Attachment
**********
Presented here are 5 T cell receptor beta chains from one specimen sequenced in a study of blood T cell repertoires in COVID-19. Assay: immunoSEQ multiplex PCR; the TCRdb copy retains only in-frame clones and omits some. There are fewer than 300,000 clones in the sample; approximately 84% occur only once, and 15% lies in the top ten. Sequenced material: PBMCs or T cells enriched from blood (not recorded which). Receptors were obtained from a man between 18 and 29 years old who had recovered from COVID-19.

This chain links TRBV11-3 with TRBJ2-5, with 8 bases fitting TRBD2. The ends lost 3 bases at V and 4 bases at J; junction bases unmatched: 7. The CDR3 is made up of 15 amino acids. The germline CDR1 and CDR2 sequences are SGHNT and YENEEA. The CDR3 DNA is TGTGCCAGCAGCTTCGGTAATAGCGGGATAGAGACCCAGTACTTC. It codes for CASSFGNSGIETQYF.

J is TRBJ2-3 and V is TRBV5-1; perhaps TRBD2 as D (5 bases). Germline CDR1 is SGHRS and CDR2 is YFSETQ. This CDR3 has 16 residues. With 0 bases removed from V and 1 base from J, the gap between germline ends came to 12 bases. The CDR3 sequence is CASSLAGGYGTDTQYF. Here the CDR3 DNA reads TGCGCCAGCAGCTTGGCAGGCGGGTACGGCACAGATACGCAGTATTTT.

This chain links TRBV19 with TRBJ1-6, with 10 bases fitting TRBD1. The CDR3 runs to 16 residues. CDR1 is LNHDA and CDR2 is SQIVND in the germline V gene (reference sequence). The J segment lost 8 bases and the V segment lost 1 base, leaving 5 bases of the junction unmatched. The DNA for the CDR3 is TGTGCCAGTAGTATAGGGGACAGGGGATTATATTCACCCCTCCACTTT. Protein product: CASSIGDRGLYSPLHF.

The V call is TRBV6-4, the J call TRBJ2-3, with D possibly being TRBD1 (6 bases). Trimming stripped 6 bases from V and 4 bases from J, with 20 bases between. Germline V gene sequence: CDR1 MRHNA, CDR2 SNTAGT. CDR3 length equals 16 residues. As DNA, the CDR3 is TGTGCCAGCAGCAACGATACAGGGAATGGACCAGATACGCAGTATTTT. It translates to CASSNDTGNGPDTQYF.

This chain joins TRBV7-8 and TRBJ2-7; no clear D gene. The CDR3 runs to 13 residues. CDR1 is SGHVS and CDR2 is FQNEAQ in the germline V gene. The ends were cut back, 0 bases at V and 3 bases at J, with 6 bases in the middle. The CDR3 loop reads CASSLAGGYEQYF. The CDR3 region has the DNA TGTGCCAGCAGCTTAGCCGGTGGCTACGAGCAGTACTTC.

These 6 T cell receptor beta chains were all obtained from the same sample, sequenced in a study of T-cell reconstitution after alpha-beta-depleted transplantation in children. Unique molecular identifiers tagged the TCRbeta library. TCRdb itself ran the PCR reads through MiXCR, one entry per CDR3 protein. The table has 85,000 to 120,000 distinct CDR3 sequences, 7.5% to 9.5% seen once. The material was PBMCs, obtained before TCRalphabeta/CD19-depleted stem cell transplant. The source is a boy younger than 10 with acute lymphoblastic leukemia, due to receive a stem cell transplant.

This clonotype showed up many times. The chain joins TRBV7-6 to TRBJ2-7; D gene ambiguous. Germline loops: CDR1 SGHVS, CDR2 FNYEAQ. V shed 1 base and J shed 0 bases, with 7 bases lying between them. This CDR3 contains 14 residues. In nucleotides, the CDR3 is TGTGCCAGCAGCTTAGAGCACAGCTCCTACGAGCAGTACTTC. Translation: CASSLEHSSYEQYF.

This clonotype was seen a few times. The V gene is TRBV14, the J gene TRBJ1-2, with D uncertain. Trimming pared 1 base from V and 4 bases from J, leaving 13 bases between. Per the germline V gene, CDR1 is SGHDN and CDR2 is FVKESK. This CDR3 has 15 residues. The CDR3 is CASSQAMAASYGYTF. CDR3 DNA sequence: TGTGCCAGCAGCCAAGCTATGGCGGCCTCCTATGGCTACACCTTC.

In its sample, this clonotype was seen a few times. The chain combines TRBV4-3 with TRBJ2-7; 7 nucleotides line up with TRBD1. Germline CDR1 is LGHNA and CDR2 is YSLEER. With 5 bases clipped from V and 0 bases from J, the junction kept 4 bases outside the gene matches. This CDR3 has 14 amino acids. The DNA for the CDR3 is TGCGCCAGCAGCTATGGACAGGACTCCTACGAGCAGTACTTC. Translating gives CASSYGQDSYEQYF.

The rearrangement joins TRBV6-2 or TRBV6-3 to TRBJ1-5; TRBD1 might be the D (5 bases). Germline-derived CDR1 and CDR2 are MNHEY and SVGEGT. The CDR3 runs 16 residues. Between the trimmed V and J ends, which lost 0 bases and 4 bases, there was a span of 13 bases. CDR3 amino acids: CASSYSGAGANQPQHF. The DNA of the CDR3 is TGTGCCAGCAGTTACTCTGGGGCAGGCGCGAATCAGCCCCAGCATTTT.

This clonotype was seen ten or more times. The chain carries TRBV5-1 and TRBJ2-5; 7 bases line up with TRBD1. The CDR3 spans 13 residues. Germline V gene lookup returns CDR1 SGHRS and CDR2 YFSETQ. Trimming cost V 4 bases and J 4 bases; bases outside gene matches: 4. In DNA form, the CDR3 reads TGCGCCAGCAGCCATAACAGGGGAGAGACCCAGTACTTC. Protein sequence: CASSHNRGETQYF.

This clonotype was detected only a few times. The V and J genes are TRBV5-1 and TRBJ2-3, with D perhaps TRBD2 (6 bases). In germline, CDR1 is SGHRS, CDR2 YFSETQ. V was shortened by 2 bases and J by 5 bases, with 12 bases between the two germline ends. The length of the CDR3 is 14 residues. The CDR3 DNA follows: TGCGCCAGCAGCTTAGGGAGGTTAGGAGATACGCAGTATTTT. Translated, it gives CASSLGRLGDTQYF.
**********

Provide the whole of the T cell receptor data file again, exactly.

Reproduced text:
Presented here are 5 T cell receptor beta chains from one specimen sequenced in a study of blood T cell repertoires in COVID-19. Assay: immunoSEQ multiplex PCR; the TCRdb copy retains only in-frame clones and omits some. There are fewer than 300,000 clones in the sample; approximately 84% occur only once, and 15% lies in the top ten. Sequenced material: PBMCs or T cells enriched from blood (not recorded which). Receptors were obtained from a man between 18 and 29 years old who had recovered from COVID-19.

This chain links TRBV11-3 with TRBJ2-5, with 8 bases fitting TRBD2. The ends lost 3 bases at V and 4 bases at J; junction bases unmatched: 7. The CDR3 is made up of 15 amino acids. The germline CDR1 and CDR2 sequences are SGHNT and YENEEA. The CDR3 DNA is TGTGCCAGCAGCTTCGGTAATAGCGGGATAGAGACCCAGTACTTC. It codes for CASSFGNSGIETQYF.

J is TRBJ2-3 and V is TRBV5-1; perhaps TRBD2 as D (5 bases). Germline CDR1 is SGHRS and CDR2 is YFSETQ. This CDR3 has 16 residues. With 0 bases removed from V and 1 base from J, the gap between germline ends came to 12 bases. The CDR3 sequence is CASSLAGGYGTDTQYF. Here the CDR3 DNA reads TGCGCCAGCAGCTTGGCAGGCGGGTACGGCACAGATACGCAGTATTTT.

This chain links TRBV19 with TRBJ1-6, with 10 bases fitting TRBD1. The CDR3 runs to 16 residues. CDR1 is LNHDA and CDR2 is SQIVND in the germline V gene (reference sequence). The J segment lost 8 bases and the V segment lost 1 base, leaving 5 bases of the junction unmatched. The DNA for the CDR3 is TGTGCCAGTAGTATAGGGGACAGGGGATTATATTCACCCCTCCACTTT. Protein product: CASSIGDRGLYSPLHF.

The V call is TRBV6-4, the J call TRBJ2-3, with D possibly being TRBD1 (6 bases). Trimming stripped 6 bases from V and 4 bases from J, with 20 bases between. Germline V gene sequence: CDR1 MRHNA, CDR2 SNTAGT. CDR3 length equals 16 residues. As DNA, the CDR3 is TGTGCCAGCAGCAACGATACAGGGAATGGACCAGATACGCAGTATTTT. It translates to CASSNDTGNGPDTQYF.

This chain joins TRBV7-8 and TRBJ2-7; no clear D gene. The CDR3 runs to 13 residues. CDR1 is SGHVS and CDR2 is FQNEAQ in the germline V gene. The ends were cut back, 0 bases at V and 3 bases at J, with 6 bases in the middle. The CDR3 loop reads CASSLAGGYEQYF. The CDR3 region has the DNA TGTGCCAGCAGCTTAGCCGGTGGCTACGAGCAGTACTTC.

These 6 T cell receptor beta chains were all obtained from the same sample, sequenced in a study of T-cell reconstitution after alpha-beta-depleted transplantation in children. Unique molecular identifiers tagged the TCRbeta library. TCRdb itself ran the PCR reads through MiXCR, one entry per CDR3 protein. The table has 85,000 to 120,000 distinct CDR3 sequences, 7.5% to 9.5% seen once. The material was PBMCs, obtained before TCRalphabeta/CD19-depleted stem cell transplant. The source is a boy younger than 10 with acute lymphoblastic leukemia, due to receive a stem cell transplant.

This clonotype showed up many times. The chain joins TRBV7-6 to TRBJ2-7; D gene ambiguous. Germline loops: CDR1 SGHVS, CDR2 FNYEAQ. V shed 1 base and J shed 0 bases, with 7 bases lying between them. This CDR3 contains 14 residues. In nucleotides, the CDR3 is TGTGCCAGCAGCTTAGAGCACAGCTCCTACGAGCAGTACTTC. Translation: CASSLEHSSYEQYF.

This clonotype was seen a few times. The V gene is TRBV14, the J gene TRBJ1-2, with D uncertain. Trimming pared 1 base from V and 4 bases from J, leaving 13 bases between. Per the germline V gene, CDR1 is SGHDN and CDR2 is FVKESK. This CDR3 has 15 residues. The CDR3 is CASSQAMAASYGYTF. CDR3 DNA sequence: TGTGCCAGCAGCCAAGCTATGGCGGCCTCCTATGGCTACACCTTC.

In its sample, this clonotype was seen a few times. The chain combines TRBV4-3 with TRBJ2-7; 7 nucleotides line up with TRBD1. Germline CDR1 is LGHNA and CDR2 is YSLEER. With 5 bases clipped from V and 0 bases from J, the junction kept 4 bases outside the gene matches. This CDR3 has 14 amino acids. The DNA for the CDR3 is TGCGCCAGCAGCTATGGACAGGACTCCTACGAGCAGTACTTC. Translating gives CASSYGQDSYEQYF.

The rearrangement joins TRBV6-2 or TRBV6-3 to TRBJ1-5; TRBD1 might be the D (5 bases). Germline-derived CDR1 and CDR2 are MNHEY and SVGEGT. The CDR3 runs 16 residues. Between the trimmed V and J ends, which lost 0 bases and 4 bases, there was a span of 13 bases. CDR3 amino acids: CASSYSGAGANQPQHF. The DNA of the CDR3 is TGTGCCAGCAGTTACTCTGGGGCAGGCGCGAATCAGCCCCAGCATTTT.

This clonotype was seen ten or more times. The chain carries TRBV5-1 and TRBJ2-5; 7 bases line up with TRBD1. The CDR3 spans 13 residues. Germline V gene lookup returns CDR1 SGHRS and CDR2 YFSETQ. Trimming cost V 4 bases and J 4 bases; bases outside gene matches: 4. In DNA form, the CDR3 reads TGCGCCAGCAGCCATAACAGGGGAGAGACCCAGTACTTC. Protein sequence: CASSHNRGETQYF.

This clonotype was detected only a few times. The V and J genes are TRBV5-1 and TRBJ2-3, with D perhaps TRBD2 (6 bases). In germline, CDR1 is SGHRS, CDR2 YFSETQ. V was shortened by 2 bases and J by 5 bases, with 12 bases between the two germline ends. The length of the CDR3 is 14 residues. The CDR3 DNA follows: TGCGCCAGCAGCTTAGGGAGGTTAGGAGATACGCAGTATTTT. Translated, it gives CASSLGRLGDTQYF.